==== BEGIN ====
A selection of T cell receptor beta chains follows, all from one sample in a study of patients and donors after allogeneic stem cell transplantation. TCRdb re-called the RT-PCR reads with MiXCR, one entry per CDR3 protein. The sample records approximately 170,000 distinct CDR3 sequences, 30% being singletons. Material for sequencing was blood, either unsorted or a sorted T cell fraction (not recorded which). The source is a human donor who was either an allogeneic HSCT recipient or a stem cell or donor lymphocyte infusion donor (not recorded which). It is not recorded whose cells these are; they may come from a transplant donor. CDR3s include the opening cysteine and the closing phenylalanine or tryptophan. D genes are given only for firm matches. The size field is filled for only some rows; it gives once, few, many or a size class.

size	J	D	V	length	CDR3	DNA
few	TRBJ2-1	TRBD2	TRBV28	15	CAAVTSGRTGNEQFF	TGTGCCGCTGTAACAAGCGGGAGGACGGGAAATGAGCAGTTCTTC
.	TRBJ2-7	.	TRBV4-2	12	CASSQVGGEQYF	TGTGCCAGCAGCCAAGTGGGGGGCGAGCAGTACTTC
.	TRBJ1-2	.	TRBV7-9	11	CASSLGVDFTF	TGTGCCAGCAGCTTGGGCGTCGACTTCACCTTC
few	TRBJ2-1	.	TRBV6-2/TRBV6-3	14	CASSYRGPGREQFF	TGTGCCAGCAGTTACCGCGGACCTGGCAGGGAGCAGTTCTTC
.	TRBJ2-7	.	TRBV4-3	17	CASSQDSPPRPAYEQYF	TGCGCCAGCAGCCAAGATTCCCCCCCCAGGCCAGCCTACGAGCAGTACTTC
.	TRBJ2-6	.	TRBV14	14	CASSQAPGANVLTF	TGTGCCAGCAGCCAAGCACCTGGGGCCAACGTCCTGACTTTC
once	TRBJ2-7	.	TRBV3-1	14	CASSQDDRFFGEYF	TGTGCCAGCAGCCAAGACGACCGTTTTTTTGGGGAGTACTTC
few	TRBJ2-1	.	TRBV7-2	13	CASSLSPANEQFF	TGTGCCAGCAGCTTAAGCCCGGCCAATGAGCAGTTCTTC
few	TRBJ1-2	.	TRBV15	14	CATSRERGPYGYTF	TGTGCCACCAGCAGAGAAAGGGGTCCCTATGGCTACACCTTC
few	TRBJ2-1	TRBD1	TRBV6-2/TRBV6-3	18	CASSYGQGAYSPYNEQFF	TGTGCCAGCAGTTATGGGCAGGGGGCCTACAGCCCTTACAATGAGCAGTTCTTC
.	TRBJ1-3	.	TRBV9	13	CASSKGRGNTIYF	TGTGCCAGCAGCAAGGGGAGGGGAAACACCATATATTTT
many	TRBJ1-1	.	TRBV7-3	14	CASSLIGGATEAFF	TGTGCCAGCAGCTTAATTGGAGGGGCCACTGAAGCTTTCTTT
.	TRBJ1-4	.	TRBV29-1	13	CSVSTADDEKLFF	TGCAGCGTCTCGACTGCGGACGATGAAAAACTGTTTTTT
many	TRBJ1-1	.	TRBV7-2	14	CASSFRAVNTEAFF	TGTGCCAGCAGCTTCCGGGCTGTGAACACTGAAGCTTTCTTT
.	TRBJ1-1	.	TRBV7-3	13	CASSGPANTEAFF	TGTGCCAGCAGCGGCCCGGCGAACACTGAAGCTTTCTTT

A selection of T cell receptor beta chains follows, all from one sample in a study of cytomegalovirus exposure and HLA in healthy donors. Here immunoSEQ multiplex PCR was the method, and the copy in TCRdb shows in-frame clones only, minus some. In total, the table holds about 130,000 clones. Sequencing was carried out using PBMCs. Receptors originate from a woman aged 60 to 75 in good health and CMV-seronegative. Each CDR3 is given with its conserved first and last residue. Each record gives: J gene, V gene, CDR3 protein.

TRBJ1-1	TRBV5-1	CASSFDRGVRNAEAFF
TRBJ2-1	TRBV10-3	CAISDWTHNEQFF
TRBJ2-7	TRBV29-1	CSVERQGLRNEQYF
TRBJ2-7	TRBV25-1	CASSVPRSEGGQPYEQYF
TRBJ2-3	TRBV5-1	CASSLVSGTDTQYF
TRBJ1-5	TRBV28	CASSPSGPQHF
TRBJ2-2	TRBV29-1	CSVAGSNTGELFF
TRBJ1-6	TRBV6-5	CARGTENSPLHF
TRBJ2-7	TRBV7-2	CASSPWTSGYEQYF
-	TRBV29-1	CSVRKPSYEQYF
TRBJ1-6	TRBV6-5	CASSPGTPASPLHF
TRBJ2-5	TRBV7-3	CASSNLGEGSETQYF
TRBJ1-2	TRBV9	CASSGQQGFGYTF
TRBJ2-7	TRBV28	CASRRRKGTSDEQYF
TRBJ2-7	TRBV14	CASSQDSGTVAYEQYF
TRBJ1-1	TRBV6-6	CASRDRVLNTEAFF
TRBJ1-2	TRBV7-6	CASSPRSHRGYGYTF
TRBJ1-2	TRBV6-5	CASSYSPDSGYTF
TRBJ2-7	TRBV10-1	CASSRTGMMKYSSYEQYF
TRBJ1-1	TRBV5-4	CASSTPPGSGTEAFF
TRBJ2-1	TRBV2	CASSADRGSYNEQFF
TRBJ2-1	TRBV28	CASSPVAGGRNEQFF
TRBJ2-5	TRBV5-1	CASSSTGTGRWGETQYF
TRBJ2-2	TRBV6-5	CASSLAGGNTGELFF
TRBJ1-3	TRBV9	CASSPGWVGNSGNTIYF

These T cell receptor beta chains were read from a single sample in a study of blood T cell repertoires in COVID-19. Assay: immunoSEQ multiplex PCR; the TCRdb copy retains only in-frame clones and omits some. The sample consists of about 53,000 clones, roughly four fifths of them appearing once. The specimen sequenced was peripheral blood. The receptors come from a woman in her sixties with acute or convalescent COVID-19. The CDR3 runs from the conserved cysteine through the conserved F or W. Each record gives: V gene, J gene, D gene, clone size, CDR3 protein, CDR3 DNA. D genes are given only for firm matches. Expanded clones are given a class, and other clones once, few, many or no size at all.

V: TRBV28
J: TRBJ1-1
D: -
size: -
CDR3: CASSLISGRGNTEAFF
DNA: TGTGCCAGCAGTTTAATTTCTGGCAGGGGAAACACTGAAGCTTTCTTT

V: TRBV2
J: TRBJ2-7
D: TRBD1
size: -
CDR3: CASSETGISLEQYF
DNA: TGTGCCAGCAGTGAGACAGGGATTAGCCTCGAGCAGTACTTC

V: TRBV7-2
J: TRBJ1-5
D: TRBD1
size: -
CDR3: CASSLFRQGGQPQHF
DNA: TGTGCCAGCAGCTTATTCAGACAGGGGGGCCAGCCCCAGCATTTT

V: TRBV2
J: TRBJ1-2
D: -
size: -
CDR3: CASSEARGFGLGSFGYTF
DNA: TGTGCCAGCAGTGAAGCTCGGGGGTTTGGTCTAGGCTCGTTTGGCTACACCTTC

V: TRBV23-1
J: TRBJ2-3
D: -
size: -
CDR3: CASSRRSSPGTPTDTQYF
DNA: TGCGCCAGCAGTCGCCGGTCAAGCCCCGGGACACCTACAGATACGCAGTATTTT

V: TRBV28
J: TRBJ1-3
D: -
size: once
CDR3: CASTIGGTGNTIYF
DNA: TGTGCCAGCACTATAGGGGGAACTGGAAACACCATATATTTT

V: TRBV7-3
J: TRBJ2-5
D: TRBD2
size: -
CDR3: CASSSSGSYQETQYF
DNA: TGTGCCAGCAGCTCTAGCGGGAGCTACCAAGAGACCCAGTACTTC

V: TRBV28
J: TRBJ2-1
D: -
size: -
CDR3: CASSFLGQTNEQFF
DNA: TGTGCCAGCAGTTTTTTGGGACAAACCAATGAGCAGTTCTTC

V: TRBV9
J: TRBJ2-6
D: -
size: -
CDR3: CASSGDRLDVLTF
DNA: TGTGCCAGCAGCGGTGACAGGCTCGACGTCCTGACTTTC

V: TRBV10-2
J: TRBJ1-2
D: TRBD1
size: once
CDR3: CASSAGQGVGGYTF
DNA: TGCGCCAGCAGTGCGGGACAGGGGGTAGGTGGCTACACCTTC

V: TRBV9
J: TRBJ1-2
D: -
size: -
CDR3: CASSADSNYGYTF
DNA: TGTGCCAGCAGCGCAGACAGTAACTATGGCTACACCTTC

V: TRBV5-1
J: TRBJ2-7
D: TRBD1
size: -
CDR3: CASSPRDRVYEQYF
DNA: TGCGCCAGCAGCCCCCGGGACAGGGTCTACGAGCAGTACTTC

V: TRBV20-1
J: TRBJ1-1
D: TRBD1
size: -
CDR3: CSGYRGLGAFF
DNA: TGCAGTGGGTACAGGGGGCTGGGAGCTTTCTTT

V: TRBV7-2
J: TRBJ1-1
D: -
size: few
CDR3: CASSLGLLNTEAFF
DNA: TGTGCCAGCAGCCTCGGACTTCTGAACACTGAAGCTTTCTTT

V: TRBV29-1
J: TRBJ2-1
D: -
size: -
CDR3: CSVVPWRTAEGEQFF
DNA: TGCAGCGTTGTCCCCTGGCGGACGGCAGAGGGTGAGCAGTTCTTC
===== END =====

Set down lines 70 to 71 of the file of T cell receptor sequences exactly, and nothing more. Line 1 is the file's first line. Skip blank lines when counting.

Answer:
J: TRBJ2-3
D: -